Many of them say they will never set up a Facebook account because it’s just not “professional” enough for their taste.

Of course, I make it a point to help them understand that a lot of what they’re thinking are nothing more than myths and non-factual beliefs they have regarding Facebook.

I’m not much of a off-the-cuff debater. I like to dig up the facts and use them for persuasive purposes. So, I went on a fact-finding mission for info that could help support my argument. It turns out I really didn’t have to go very far to find my answers.

It turns out that when you have a Facebook Fan Page, you’re provided with a few demographic insight regarding your Fan Page membership. With this info in mind, I went to check stats at my Social Media Marketing Network Fan Page.

Here’s what I found;

Total Members – 1,520

Gender: Males – 60% (912); Female – 40% (608)

Age Range

Female

Male

 

13 – 17

0%

0%

0%

18 – 24

2% (30)

4% (61)

6% (91)

25 – 34

9% (137)

14% (213)

23% (350)

35 – 44

14% (213)

20% (304)

34% (517)

45+

16% (243)

22% (334)

37% (577)

 

Well, well, well… the proofs in the pudding, as they say. I’m not sure what the overall demographics of Facebook looks like. But I can affirmatively say that the members on my Fan Page don’t fit some of the common myths around Facebook.

Here’s my most surprising discovery: The largest segment of my Fan Page membership is age 45+ at 37%. And the next biggest group, age 35 – 44, comprises 34% of my group.

Supposedly, a huge portion of Facebook members is in the 18 – 24 age bracket. I wonder why I don’t have only 91 from that group. Maybe they’re like my 19yo daughter and just don’t want to be connected to the “older crowd.” LOL  But that’s OK. J

Now, the other surprising discovery is that there are far more men (912) in the group than there are women (608). I thought women were more ‘social-natured’ than us men. Where are the women???

What’s the deal – is it my cologne or what? Most likely not. It could be because there simply are more men doing business online than women.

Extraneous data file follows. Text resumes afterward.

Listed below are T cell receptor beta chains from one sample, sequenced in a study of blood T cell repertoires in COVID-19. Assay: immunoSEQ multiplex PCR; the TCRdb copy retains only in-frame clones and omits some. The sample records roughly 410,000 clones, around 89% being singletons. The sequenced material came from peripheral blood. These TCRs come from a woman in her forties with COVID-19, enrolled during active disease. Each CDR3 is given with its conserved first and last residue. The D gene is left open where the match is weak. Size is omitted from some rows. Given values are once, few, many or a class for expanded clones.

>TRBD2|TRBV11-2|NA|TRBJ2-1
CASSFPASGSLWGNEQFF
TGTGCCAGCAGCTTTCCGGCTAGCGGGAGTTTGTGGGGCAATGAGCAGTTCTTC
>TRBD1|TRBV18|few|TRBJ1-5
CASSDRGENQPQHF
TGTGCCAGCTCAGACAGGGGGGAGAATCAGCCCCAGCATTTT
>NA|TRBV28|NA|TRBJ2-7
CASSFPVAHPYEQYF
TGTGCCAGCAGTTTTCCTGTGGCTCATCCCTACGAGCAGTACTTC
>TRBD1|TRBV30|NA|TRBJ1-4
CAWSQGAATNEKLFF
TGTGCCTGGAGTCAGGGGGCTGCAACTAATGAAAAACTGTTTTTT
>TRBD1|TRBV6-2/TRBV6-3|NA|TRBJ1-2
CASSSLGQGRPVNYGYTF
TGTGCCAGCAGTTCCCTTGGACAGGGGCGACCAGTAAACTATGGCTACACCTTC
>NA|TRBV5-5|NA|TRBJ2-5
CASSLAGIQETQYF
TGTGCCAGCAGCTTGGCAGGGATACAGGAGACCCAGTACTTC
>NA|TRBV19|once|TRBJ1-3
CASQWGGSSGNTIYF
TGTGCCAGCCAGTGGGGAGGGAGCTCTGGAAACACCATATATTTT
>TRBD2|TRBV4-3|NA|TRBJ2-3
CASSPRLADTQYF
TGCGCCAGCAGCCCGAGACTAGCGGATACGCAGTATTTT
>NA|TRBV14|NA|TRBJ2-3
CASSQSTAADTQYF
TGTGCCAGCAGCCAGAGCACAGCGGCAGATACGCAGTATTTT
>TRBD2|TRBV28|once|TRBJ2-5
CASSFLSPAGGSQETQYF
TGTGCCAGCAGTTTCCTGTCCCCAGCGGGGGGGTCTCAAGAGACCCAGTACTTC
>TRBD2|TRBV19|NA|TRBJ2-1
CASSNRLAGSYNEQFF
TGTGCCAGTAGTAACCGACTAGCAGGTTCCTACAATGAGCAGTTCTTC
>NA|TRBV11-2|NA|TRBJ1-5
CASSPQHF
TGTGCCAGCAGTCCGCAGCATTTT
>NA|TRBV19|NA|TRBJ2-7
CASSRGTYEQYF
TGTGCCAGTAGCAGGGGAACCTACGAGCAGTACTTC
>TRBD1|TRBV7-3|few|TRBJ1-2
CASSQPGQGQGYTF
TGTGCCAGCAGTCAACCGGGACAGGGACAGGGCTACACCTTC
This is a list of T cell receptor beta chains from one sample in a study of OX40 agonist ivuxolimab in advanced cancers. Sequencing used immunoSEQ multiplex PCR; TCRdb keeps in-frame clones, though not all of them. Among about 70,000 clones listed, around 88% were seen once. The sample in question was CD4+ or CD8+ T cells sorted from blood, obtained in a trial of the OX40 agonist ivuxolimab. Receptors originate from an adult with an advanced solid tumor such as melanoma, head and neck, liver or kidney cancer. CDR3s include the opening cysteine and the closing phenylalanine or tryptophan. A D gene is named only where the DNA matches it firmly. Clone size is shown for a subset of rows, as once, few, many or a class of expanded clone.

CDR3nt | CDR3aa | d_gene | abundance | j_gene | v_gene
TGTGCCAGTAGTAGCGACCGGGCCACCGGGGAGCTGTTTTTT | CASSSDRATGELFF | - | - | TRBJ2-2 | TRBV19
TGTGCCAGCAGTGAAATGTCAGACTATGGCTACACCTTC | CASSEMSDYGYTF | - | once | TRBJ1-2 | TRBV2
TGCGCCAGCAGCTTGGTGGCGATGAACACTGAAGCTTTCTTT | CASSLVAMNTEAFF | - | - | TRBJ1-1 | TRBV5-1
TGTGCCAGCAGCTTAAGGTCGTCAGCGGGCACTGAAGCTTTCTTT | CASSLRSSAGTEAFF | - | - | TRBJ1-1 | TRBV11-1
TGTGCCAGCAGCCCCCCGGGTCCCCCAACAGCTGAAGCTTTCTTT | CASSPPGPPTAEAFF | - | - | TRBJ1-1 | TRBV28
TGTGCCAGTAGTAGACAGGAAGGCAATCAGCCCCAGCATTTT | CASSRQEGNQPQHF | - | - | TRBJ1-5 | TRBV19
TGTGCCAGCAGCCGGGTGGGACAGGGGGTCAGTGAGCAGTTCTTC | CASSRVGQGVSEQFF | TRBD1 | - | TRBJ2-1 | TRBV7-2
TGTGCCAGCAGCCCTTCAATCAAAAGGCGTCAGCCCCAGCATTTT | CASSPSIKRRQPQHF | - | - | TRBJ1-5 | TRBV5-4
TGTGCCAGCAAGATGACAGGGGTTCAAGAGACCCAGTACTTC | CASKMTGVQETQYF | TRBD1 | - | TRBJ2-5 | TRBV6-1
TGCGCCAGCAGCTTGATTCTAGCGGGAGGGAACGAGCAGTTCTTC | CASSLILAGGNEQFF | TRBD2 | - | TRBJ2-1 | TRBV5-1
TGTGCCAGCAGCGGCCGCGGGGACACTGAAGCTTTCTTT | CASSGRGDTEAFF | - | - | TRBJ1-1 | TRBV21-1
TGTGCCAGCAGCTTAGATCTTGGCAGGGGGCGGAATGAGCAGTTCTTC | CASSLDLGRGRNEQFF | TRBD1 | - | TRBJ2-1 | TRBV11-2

What are your thoughts on why the data is what it is regarding my Social Media Marketing Network Fan Page  – (1) teeny boppers are vast minority and (2) males significantly outnumber females.

Cheers!

Jim


Tweet-bate ’08

May 25, 2008

Nope, this post has nothing to do with the elections – THANK GOODNESS!

But it is related to a tool that each Democratic candidates is using extensively in their campaigns – and that’s Twitter.

A few days ago, I posted a question to my Plaxo Pulse contacts, asking what they thought about Twitter, and if they were using it, what kind of results were they getting.

Personally, I’ve used Twitter extensively since giving it a second look about 8 weeks ago. I use it daily for a total of about 30 minutes.

During these sessions I’ve been able to stay in contact with my Tweeple and share resources with them. I’ve met four Joint Venture partners. Found a few “bloggers for hire” candidates for one of my clients.

Just as important, I’m continually building a closer relationship with the Tweeple I’m in contact with. There are times when we get into direct conversations with each other about non-business matters, such as things to do in Australia, what takes place on an African Safari, where we’re going on vacation, movies we’ve seen, discussing our pets… you know, the same kind of conversations you may have at the proverbial water cooler at work. 😉